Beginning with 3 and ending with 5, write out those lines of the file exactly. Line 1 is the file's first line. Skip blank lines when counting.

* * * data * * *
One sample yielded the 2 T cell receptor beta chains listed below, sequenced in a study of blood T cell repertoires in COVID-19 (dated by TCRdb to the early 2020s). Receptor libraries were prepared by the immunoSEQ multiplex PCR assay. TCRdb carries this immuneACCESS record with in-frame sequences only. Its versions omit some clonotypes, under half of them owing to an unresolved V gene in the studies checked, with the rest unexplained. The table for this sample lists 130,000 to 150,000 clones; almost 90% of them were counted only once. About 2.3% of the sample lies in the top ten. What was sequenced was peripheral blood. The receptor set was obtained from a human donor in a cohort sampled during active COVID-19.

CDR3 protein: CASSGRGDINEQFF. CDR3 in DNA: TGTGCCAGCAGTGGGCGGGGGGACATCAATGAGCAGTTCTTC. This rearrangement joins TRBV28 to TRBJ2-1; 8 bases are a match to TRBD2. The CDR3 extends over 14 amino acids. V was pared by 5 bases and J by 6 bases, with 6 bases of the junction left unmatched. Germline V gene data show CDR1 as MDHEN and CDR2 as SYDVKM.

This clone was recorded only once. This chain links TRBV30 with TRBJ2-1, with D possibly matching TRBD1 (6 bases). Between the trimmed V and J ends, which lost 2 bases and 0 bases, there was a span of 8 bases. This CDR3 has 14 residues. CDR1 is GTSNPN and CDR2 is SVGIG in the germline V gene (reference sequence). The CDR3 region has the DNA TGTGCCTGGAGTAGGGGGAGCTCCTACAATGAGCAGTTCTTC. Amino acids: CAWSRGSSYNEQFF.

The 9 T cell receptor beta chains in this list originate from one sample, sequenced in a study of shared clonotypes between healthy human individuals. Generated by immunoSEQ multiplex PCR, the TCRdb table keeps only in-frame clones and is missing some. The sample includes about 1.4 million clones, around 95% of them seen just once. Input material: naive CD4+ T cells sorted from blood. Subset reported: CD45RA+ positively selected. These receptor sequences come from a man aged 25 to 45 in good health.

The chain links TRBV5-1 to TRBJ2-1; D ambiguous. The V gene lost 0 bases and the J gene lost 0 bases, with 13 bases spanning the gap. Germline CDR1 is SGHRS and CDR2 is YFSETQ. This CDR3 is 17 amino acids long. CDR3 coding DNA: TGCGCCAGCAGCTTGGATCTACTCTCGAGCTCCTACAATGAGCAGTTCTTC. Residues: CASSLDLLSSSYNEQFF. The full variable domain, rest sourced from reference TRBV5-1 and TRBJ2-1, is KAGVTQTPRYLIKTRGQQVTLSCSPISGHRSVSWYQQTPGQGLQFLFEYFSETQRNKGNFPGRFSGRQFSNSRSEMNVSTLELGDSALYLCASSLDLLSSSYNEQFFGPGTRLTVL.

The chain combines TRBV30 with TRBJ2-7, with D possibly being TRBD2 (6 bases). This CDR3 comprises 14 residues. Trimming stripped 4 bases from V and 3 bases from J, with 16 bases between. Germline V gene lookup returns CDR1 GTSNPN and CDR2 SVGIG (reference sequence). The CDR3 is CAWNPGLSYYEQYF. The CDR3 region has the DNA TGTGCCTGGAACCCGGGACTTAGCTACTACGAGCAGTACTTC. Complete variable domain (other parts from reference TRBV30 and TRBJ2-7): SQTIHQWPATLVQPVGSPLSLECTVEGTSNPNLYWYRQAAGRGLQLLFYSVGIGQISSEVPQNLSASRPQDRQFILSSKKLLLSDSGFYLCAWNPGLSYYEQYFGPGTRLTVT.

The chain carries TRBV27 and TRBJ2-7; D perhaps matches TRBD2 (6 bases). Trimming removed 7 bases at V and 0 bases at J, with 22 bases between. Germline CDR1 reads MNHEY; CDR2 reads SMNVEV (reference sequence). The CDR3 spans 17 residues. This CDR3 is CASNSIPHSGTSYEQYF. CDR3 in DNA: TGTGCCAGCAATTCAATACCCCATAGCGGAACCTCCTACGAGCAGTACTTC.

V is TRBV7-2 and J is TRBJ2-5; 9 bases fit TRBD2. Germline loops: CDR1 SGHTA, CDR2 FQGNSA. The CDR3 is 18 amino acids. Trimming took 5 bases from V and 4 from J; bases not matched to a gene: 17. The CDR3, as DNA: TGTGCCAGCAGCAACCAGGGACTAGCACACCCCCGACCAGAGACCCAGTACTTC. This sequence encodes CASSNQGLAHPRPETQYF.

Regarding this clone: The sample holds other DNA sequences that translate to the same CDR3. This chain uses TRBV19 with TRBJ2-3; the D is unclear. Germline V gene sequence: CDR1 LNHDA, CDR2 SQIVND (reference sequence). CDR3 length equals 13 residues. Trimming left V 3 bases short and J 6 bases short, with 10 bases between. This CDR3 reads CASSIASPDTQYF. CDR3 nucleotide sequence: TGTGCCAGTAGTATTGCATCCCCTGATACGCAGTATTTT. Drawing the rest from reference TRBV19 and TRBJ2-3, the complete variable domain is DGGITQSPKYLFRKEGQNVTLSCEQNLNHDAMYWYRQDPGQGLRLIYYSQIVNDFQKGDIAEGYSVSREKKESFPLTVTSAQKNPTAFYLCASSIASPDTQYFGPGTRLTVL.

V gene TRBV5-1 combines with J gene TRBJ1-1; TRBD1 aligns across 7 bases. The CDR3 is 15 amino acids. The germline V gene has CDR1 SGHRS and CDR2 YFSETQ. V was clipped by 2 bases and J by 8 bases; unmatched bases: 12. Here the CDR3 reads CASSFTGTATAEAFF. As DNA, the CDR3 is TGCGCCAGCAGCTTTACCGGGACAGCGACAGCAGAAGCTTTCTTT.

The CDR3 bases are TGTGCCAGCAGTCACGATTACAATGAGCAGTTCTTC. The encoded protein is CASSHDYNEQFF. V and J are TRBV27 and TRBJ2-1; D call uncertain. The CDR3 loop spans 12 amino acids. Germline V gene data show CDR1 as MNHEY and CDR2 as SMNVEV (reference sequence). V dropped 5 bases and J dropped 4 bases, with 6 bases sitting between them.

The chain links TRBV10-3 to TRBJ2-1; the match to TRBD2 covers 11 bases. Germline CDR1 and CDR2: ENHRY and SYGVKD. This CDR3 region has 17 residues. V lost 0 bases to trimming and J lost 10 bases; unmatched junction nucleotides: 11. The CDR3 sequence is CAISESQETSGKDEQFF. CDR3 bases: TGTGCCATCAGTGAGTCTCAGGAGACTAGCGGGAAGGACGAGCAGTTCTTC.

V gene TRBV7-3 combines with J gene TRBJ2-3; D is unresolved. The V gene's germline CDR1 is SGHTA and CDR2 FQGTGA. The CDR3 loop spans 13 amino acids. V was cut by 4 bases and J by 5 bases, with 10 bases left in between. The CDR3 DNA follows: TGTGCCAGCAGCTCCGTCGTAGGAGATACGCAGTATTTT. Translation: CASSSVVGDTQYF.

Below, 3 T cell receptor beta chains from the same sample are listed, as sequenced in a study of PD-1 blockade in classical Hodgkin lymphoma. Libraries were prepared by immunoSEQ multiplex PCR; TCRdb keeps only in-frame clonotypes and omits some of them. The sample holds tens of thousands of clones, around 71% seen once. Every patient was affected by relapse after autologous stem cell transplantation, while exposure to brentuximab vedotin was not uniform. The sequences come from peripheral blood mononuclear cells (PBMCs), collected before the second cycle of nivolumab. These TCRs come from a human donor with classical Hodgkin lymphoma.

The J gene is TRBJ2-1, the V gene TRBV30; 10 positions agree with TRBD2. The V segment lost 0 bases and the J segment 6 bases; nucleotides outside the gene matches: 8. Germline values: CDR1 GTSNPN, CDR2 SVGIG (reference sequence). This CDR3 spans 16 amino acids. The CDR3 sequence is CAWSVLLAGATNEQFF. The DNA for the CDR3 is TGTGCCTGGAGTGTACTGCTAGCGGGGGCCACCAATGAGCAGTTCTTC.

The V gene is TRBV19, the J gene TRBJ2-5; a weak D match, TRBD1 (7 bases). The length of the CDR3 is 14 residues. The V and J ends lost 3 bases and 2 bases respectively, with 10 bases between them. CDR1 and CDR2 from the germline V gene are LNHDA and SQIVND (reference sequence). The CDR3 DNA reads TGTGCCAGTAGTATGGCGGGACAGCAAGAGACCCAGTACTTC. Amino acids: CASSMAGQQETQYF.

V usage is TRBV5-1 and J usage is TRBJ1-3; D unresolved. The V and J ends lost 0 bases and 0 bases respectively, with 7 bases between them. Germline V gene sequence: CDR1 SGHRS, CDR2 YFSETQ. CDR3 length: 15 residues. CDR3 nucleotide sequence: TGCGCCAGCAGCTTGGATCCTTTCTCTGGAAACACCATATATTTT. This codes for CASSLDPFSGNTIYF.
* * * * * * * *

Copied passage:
This clone was recorded only once. This chain links TRBV30 with TRBJ2-1, with D possibly matching TRBD1 (6 bases). Between the trimmed V and J ends, which lost 2 bases and 0 bases, there was a span of 8 bases. This CDR3 has 14 residues. CDR1 is GTSNPN and CDR2 is SVGIG in the germline V gene (reference sequence). The CDR3 region has the DNA TGTGCCTGGAGTAGGGGGAGCTCCTACAATGAGCAGTTCTTC. Amino acids: CAWSRGSSYNEQFF.

The 9 T cell receptor beta chains in this list originate from one sample, sequenced in a study of shared clonotypes between healthy human individuals. Generated by immunoSEQ multiplex PCR, the TCRdb table keeps only in-frame clones and is missing some. The sample includes about 1.4 million clones, around 95% of them seen just once. Input material: naive CD4+ T cells sorted from blood. Subset reported: CD45RA+ positively selected. These receptor sequences come from a man aged 25 to 45 in good health.

The chain links TRBV5-1 to TRBJ2-1; D ambiguous. The V gene lost 0 bases and the J gene lost 0 bases, with 13 bases spanning the gap. Germline CDR1 is SGHRS and CDR2 is YFSETQ. This CDR3 is 17 amino acids long. CDR3 coding DNA: TGCGCCAGCAGCTTGGATCTACTCTCGAGCTCCTACAATGAGCAGTTCTTC. Residues: CASSLDLLSSSYNEQFF. The full variable domain, rest sourced from reference TRBV5-1 and TRBJ2-1, is KAGVTQTPRYLIKTRGQQVTLSCSPISGHRSVSWYQQTPGQGLQFLFEYFSETQRNKGNFPGRFSGRQFSNSRSEMNVSTLELGDSALYLCASSLDLLSSSYNEQFFGPGTRLTVL.